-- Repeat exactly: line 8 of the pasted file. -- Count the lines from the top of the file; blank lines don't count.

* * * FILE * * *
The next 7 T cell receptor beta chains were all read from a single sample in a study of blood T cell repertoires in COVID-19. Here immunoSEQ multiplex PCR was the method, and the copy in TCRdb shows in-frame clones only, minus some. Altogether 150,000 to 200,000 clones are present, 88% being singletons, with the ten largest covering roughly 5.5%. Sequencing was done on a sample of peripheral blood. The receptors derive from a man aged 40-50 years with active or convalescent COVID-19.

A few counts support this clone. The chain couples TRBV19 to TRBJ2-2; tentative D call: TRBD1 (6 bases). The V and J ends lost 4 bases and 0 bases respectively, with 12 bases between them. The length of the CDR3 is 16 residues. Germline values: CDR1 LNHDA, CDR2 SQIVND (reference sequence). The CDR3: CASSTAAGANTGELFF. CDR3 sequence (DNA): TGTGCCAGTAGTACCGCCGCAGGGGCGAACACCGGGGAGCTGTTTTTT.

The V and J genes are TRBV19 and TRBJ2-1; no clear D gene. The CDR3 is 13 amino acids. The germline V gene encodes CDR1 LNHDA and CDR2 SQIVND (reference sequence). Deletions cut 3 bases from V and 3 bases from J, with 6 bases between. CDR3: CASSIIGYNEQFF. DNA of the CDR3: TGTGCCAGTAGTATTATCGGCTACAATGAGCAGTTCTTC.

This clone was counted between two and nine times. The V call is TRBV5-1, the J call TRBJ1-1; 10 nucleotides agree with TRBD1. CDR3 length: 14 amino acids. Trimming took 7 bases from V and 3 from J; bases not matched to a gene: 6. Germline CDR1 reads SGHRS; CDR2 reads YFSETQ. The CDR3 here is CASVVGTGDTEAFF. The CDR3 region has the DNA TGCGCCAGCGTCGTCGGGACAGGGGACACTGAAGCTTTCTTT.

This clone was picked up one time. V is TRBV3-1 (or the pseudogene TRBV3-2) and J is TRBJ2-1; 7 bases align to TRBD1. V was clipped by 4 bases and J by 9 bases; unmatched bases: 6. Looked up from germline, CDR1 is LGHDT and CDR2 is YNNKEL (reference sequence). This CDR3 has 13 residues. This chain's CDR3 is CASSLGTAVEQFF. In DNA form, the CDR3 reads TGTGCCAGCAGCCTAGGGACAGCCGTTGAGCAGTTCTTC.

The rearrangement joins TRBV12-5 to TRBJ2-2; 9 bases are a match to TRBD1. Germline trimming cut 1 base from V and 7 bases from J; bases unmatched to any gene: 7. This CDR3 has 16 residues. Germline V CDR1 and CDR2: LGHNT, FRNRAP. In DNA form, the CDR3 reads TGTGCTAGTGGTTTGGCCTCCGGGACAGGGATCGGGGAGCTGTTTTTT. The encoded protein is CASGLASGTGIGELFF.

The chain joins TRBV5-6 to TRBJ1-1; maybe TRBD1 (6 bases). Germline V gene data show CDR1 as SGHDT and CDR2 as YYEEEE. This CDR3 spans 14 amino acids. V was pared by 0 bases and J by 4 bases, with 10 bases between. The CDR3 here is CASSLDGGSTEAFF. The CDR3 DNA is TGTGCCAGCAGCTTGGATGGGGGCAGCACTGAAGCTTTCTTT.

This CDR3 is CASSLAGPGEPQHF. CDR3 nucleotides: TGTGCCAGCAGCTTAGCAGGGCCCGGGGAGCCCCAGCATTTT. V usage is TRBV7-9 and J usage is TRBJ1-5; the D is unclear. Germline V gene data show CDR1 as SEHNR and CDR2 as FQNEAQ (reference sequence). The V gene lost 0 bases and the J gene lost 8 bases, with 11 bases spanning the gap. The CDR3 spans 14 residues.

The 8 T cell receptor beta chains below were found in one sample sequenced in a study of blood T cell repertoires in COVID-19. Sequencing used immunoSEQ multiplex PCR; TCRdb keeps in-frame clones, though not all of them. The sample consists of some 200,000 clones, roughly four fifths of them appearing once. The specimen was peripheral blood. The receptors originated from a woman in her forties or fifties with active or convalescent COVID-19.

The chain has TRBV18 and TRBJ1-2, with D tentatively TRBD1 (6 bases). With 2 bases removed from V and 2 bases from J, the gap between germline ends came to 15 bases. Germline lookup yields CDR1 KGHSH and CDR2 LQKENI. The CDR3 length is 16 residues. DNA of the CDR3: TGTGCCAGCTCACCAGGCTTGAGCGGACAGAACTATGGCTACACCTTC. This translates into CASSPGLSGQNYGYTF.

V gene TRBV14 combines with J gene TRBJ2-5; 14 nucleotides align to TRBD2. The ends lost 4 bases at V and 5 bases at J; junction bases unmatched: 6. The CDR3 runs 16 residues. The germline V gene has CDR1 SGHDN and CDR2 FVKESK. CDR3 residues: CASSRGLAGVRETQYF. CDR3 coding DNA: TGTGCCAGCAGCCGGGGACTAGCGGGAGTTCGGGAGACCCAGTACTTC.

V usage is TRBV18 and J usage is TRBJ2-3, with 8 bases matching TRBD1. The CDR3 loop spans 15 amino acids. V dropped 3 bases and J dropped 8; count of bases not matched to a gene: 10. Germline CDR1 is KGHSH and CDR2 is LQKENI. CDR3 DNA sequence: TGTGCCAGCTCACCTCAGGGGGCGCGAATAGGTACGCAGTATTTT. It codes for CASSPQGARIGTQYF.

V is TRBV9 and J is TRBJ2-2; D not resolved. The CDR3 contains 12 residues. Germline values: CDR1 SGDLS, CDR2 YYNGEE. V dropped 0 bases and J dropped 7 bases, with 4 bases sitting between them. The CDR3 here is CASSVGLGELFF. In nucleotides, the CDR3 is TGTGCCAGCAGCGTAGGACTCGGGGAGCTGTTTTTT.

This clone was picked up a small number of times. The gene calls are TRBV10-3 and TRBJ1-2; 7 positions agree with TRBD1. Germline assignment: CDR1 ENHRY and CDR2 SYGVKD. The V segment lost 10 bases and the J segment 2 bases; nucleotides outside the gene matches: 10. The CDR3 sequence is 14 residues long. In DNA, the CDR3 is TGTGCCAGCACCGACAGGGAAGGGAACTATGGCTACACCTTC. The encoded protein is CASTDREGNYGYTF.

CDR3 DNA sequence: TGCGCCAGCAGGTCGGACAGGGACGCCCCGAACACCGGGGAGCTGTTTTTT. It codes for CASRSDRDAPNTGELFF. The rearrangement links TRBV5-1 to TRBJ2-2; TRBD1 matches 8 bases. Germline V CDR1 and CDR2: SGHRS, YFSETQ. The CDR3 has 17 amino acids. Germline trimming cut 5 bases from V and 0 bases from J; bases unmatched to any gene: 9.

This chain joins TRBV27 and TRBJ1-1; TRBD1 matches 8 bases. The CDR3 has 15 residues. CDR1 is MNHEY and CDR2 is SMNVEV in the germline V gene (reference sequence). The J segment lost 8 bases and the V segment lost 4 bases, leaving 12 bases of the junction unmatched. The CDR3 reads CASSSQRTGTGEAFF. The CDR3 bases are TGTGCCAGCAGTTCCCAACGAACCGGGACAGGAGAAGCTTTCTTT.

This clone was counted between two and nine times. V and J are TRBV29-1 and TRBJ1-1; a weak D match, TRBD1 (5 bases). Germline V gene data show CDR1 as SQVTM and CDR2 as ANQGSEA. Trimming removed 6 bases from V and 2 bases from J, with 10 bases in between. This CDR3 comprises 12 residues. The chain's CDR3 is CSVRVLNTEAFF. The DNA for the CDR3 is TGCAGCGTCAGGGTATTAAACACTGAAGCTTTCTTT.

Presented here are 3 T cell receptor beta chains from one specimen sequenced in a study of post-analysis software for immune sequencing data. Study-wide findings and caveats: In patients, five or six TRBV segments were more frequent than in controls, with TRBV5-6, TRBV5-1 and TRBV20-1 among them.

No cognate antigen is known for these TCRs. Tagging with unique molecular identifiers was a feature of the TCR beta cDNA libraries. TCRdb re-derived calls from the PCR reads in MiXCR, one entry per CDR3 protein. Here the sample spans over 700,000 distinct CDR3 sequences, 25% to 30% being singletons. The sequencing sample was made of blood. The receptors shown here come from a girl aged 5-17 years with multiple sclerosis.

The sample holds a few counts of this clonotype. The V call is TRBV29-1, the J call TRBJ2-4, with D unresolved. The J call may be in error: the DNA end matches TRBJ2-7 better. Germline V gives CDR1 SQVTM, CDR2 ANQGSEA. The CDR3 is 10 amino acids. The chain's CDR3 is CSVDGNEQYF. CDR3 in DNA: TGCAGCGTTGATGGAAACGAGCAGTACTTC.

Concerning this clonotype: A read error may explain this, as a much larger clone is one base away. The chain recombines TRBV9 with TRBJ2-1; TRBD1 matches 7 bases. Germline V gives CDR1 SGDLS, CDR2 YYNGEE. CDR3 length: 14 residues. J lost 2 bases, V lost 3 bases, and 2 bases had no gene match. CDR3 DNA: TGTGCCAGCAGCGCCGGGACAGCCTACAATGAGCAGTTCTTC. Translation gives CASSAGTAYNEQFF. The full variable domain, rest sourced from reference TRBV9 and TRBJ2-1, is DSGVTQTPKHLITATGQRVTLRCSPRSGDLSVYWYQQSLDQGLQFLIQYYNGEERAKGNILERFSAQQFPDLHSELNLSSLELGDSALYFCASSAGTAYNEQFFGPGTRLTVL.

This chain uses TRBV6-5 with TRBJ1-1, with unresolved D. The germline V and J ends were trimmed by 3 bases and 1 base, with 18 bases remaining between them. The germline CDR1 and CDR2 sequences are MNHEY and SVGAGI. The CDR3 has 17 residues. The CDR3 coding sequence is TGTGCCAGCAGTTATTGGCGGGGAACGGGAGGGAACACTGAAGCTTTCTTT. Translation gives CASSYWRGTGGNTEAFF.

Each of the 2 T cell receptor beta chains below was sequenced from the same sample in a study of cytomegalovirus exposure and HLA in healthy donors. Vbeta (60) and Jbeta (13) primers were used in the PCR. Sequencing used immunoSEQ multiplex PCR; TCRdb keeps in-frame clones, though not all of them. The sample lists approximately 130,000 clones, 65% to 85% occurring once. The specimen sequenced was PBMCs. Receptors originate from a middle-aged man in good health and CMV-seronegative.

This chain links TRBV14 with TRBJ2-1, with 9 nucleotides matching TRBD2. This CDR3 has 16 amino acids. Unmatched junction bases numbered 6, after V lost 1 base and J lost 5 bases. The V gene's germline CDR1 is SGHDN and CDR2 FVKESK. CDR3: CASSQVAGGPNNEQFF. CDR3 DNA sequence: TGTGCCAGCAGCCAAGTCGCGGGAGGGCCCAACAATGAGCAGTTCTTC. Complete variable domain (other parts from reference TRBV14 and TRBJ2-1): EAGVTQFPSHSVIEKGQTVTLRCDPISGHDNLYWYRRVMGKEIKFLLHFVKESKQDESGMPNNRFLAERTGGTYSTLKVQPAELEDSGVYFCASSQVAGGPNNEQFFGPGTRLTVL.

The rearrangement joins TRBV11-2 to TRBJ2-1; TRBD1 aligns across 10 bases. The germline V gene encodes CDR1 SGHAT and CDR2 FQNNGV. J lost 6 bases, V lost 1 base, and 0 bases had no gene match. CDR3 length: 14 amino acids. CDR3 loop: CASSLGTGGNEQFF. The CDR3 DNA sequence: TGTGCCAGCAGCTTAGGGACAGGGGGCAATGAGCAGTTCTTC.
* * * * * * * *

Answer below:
This CDR3 is CASSLAGPGEPQHF. CDR3 nucleotides: TGTGCCAGCAGCTTAGCAGGGCCCGGGGAGCCCCAGCATTTT. V usage is TRBV7-9 and J usage is TRBJ1-5; the D is unclear. Germline V gene data show CDR1 as SEHNR and CDR2 as FQNEAQ (reference sequence). The V gene lost 0 bases and the J gene lost 8 bases, with 11 bases spanning the gap. The CDR3 spans 14 residues.